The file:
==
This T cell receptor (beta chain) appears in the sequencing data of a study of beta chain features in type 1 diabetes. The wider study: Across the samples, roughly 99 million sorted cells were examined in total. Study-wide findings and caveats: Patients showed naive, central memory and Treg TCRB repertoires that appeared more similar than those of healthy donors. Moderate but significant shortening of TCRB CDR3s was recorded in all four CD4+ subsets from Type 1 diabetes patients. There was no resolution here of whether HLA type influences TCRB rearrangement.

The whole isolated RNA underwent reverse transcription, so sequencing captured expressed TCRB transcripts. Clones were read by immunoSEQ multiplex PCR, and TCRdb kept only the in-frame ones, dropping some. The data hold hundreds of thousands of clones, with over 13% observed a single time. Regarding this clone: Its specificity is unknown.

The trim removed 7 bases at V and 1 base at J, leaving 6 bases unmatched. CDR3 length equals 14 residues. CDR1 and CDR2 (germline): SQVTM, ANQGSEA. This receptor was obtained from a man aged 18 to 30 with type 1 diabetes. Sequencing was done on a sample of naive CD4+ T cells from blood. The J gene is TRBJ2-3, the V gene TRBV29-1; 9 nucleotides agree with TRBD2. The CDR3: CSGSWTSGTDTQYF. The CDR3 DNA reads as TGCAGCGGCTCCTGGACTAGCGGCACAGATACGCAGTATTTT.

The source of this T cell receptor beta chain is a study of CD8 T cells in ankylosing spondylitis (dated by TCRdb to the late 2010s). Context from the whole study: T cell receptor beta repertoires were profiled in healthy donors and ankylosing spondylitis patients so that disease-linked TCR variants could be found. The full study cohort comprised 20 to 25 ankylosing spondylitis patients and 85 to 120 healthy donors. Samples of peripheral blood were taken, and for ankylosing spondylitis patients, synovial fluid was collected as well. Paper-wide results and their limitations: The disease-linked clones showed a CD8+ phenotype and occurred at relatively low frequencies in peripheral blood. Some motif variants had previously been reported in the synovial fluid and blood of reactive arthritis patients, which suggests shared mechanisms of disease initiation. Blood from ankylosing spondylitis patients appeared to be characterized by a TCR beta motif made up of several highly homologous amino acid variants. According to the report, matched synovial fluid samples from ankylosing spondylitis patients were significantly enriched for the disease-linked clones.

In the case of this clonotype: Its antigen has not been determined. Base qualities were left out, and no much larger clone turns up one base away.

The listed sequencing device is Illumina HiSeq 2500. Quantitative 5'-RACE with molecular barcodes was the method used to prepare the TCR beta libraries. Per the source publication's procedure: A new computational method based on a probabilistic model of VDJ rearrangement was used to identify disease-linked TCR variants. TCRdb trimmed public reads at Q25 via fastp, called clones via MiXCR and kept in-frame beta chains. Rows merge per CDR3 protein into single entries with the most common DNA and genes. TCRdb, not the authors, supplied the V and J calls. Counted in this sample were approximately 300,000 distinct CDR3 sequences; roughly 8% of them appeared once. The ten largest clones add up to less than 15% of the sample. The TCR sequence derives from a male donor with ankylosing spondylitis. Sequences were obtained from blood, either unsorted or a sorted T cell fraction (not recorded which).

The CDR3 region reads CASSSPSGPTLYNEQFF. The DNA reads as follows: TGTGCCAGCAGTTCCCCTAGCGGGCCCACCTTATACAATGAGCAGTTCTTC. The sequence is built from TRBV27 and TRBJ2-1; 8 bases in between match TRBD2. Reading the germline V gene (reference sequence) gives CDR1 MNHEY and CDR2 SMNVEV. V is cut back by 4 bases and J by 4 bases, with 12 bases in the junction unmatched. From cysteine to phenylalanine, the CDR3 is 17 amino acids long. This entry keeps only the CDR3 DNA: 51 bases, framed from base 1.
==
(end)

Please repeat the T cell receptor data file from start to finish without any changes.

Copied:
This T cell receptor (beta chain) appears in the sequencing data of a study of beta chain features in type 1 diabetes. The wider study: Across the samples, roughly 99 million sorted cells were examined in total. Study-wide findings and caveats: Patients showed naive, central memory and Treg TCRB repertoires that appeared more similar than those of healthy donors. Moderate but significant shortening of TCRB CDR3s was recorded in all four CD4+ subsets from Type 1 diabetes patients. There was no resolution here of whether HLA type influences TCRB rearrangement.

The whole isolated RNA underwent reverse transcription, so sequencing captured expressed TCRB transcripts. Clones were read by immunoSEQ multiplex PCR, and TCRdb kept only the in-frame ones, dropping some. The data hold hundreds of thousands of clones, with over 13% observed a single time. Regarding this clone: Its specificity is unknown.

The trim removed 7 bases at V and 1 base at J, leaving 6 bases unmatched. CDR3 length equals 14 residues. CDR1 and CDR2 (germline): SQVTM, ANQGSEA. This receptor was obtained from a man aged 18 to 30 with type 1 diabetes. Sequencing was done on a sample of naive CD4+ T cells from blood. The J gene is TRBJ2-3, the V gene TRBV29-1; 9 nucleotides agree with TRBD2. The CDR3: CSGSWTSGTDTQYF. The CDR3 DNA reads as TGCAGCGGCTCCTGGACTAGCGGCACAGATACGCAGTATTTT.

The source of this T cell receptor beta chain is a study of CD8 T cells in ankylosing spondylitis (dated by TCRdb to the late 2010s). Context from the whole study: T cell receptor beta repertoires were profiled in healthy donors and ankylosing spondylitis patients so that disease-linked TCR variants could be found. The full study cohort comprised 20 to 25 ankylosing spondylitis patients and 85 to 120 healthy donors. Samples of peripheral blood were taken, and for ankylosing spondylitis patients, synovial fluid was collected as well. Paper-wide results and their limitations: The disease-linked clones showed a CD8+ phenotype and occurred at relatively low frequencies in peripheral blood. Some motif variants had previously been reported in the synovial fluid and blood of reactive arthritis patients, which suggests shared mechanisms of disease initiation. Blood from ankylosing spondylitis patients appeared to be characterized by a TCR beta motif made up of several highly homologous amino acid variants. According to the report, matched synovial fluid samples from ankylosing spondylitis patients were significantly enriched for the disease-linked clones.

In the case of this clonotype: Its antigen has not been determined. Base qualities were left out, and no much larger clone turns up one base away.

The listed sequencing device is Illumina HiSeq 2500. Quantitative 5'-RACE with molecular barcodes was the method used to prepare the TCR beta libraries. Per the source publication's procedure: A new computational method based on a probabilistic model of VDJ rearrangement was used to identify disease-linked TCR variants. TCRdb trimmed public reads at Q25 via fastp, called clones via MiXCR and kept in-frame beta chains. Rows merge per CDR3 protein into single entries with the most common DNA and genes. TCRdb, not the authors, supplied the V and J calls. Counted in this sample were approximately 300,000 distinct CDR3 sequences; roughly 8% of them appeared once. The ten largest clones add up to less than 15% of the sample. The TCR sequence derives from a male donor with ankylosing spondylitis. Sequences were obtained from blood, either unsorted or a sorted T cell fraction (not recorded which).

The CDR3 region reads CASSSPSGPTLYNEQFF. The DNA reads as follows: TGTGCCAGCAGTTCCCCTAGCGGGCCCACCTTATACAATGAGCAGTTCTTC. The sequence is built from TRBV27 and TRBJ2-1; 8 bases in between match TRBD2. Reading the germline V gene (reference sequence) gives CDR1 MNHEY and CDR2 SMNVEV. V is cut back by 4 bases and J by 4 bases, with 12 bases in the junction unmatched. From cysteine to phenylalanine, the CDR3 is 17 amino acids long. This entry keeps only the CDR3 DNA: 51 bases, framed from base 1.